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Meers Owner: Obamacare Forced Prices Up

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COMANCHE CO., Okla_ The Meers burger is known far and wide, winning awards and fame for its taste and size.

However, on Oct. 1, the local landmark feared that it would have to downsize its claim to fame. The Affordable Healthcare Act caused one of the restaurant's vendors to stop making the oversized buns. Without the bun, Owner Joe Maranto feared he would have to remove his most popular item from the menu.

To Maranto, the blame falls at the feet of Obamacare. A little over a month ago, it forced a majority of the restaurants' suppliers to up their costs and make drastic changes to their business; the most detrimental being the end of the big hamburger buns that make the Meers burger possible. So now, these cards are on every table explaining the struggle to keep the Meers burger and his livelihood alive.

"We have been using their buns for the better part of seven years and never had a problem," Maranto said.

Their bakery was forced to cut back its labor force and stop making the oversized buns. Refusing to give up the fight, Maranto looked to a local business. That's when he found that Johnson's Bakery could make an even better bun, but it would cost him.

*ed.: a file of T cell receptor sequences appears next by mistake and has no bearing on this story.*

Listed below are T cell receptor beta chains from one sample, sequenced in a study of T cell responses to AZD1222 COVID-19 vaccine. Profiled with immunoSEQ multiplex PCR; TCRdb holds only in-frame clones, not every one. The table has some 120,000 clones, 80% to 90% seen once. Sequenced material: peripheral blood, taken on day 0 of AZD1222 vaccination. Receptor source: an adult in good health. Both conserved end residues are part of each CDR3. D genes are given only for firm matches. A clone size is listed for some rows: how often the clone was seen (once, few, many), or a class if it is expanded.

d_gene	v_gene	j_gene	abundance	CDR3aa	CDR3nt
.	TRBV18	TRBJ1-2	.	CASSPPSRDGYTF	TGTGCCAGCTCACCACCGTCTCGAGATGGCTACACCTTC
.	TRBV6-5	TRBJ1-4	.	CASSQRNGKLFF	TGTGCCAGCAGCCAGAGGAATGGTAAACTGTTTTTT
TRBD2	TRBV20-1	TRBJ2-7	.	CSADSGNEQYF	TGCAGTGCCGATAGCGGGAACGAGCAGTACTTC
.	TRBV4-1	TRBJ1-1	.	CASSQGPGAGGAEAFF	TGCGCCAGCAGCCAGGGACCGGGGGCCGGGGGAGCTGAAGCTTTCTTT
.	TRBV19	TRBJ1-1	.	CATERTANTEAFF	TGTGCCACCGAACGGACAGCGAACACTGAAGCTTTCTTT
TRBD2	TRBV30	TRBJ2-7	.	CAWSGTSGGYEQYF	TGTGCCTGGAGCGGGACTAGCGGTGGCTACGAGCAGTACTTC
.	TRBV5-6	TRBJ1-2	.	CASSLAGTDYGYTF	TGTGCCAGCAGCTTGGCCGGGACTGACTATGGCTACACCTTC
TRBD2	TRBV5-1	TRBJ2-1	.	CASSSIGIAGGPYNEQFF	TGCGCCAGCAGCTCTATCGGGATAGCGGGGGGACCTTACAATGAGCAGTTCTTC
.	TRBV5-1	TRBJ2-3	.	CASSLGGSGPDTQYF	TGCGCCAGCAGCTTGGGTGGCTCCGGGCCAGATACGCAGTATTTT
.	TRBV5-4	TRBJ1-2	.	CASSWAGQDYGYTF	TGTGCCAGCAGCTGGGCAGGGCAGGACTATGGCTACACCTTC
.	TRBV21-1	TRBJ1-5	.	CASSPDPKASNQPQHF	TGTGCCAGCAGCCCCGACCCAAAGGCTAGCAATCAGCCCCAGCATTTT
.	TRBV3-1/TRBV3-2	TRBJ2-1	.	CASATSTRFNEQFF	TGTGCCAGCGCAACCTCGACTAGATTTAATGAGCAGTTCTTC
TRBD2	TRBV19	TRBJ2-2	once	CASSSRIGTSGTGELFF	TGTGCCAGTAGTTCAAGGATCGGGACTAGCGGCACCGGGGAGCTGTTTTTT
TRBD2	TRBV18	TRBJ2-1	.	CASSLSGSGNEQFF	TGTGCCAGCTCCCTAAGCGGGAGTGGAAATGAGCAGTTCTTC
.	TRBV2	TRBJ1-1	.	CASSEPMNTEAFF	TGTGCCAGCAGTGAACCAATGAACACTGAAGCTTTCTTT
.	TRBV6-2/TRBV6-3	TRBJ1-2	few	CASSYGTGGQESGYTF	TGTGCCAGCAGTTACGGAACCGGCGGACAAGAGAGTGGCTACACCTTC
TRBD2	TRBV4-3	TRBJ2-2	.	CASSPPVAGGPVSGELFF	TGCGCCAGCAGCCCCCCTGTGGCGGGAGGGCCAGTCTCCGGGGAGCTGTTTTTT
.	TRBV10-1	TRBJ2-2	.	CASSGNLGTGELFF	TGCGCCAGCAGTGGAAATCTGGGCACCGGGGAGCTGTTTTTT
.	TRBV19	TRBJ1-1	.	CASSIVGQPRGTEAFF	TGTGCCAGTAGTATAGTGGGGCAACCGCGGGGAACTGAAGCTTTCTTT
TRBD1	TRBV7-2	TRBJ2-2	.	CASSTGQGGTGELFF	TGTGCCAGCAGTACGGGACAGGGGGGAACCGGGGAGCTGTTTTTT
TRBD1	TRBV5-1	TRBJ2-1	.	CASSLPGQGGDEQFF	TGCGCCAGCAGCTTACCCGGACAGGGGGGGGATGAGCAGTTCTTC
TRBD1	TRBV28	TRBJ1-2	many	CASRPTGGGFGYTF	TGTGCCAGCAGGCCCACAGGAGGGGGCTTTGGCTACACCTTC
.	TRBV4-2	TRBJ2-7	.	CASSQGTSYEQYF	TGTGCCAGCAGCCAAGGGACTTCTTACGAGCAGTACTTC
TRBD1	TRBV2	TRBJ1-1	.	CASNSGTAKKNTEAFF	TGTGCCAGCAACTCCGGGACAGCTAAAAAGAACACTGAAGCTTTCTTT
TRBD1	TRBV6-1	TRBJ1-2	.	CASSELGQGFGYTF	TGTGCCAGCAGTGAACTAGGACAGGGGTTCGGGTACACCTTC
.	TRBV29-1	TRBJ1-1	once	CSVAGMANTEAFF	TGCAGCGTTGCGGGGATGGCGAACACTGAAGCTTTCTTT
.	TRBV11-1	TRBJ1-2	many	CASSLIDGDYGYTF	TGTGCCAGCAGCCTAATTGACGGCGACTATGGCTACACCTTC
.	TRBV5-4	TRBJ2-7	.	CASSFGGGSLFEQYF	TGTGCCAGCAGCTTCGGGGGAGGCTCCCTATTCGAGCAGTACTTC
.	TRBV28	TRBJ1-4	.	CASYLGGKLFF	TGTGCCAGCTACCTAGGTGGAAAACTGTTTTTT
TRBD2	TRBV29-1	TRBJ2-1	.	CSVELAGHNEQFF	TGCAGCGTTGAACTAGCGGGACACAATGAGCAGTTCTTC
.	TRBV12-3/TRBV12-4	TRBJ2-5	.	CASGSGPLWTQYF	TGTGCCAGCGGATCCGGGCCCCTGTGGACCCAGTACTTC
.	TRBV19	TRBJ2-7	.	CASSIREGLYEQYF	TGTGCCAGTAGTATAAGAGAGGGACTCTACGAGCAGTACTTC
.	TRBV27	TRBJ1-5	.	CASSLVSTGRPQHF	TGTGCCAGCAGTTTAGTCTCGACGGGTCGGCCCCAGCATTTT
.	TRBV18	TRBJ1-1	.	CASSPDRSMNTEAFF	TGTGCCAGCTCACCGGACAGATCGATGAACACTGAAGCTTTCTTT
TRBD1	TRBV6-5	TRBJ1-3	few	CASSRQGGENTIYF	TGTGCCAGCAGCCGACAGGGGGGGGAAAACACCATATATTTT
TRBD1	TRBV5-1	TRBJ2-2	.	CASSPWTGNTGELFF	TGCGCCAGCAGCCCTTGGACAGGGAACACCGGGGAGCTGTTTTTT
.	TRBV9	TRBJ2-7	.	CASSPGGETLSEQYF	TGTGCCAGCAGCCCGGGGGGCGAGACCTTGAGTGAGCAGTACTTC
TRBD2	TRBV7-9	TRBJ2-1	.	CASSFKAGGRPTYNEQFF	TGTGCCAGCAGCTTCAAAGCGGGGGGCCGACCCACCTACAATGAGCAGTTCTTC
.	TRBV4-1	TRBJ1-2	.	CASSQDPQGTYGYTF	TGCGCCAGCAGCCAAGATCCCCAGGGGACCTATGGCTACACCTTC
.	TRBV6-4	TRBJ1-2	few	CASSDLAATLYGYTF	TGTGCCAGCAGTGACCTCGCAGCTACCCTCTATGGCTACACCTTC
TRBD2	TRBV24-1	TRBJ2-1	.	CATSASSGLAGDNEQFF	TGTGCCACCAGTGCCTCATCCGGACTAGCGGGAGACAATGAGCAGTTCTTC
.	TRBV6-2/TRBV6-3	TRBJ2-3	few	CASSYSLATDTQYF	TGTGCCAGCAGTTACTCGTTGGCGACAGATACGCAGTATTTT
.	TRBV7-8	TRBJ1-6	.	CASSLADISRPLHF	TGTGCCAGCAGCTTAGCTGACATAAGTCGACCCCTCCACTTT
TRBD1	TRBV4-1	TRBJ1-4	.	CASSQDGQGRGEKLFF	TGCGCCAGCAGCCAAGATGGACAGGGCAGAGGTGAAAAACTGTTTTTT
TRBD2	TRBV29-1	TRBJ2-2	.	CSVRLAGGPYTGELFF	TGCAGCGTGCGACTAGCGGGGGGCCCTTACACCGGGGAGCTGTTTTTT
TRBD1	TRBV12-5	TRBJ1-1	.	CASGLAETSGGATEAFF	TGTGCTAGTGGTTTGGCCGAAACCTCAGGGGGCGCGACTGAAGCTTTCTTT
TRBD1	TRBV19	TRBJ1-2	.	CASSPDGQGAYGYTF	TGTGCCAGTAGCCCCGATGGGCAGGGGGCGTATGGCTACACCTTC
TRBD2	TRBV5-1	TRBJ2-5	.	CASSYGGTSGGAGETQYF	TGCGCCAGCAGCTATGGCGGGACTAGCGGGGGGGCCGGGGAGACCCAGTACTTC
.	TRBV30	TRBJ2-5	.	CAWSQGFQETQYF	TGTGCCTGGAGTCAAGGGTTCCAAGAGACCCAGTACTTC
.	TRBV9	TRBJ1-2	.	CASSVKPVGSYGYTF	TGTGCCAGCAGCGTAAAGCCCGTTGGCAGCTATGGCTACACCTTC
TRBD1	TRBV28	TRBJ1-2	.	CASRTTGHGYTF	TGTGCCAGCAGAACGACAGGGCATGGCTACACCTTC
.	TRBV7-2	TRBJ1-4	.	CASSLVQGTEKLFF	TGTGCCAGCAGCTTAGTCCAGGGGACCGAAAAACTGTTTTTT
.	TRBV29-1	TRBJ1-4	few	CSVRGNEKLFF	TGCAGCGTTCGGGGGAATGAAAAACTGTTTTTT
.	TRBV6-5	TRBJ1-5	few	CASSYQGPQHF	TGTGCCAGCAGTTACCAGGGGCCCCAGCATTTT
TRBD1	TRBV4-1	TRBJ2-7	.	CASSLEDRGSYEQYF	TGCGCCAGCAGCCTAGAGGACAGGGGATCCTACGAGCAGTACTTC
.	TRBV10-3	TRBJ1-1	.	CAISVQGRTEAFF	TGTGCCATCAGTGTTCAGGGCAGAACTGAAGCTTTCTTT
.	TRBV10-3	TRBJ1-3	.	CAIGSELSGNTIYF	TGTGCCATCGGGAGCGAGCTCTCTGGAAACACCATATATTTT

"Our buns went up 40 cents per bun," Maranto said. "Now, they are costing me 63 cents."

The problems didn't stop there. He was also forced buy a $3,000 bun slicer, so he spread the cost throughout his menu. Now, people are spending less.

"The average person would come in and buy a Meers burger and sides. That cost would be $10," Maranto said. "Now, it's about $7."

While hamburger buns seem like a minor thing, they are big part of Meers' business. That's why he placed these cards at every table: to show how a big issue in Washington is also causing big problems in the town of Meers. Maranto said he's not backing down.

"No idiot in Washington, D.C. is going to tell me I am making too much money," Maranto said. "If they want to take this place, they will find a pile of ashes. They are not going to get it."

Maranto said there were other bun options out there, but he was not willing to jeopardize quality. Monday, patrons confirmed that they are willing to pay the extra to keep the tradition of the Meers burger alive.



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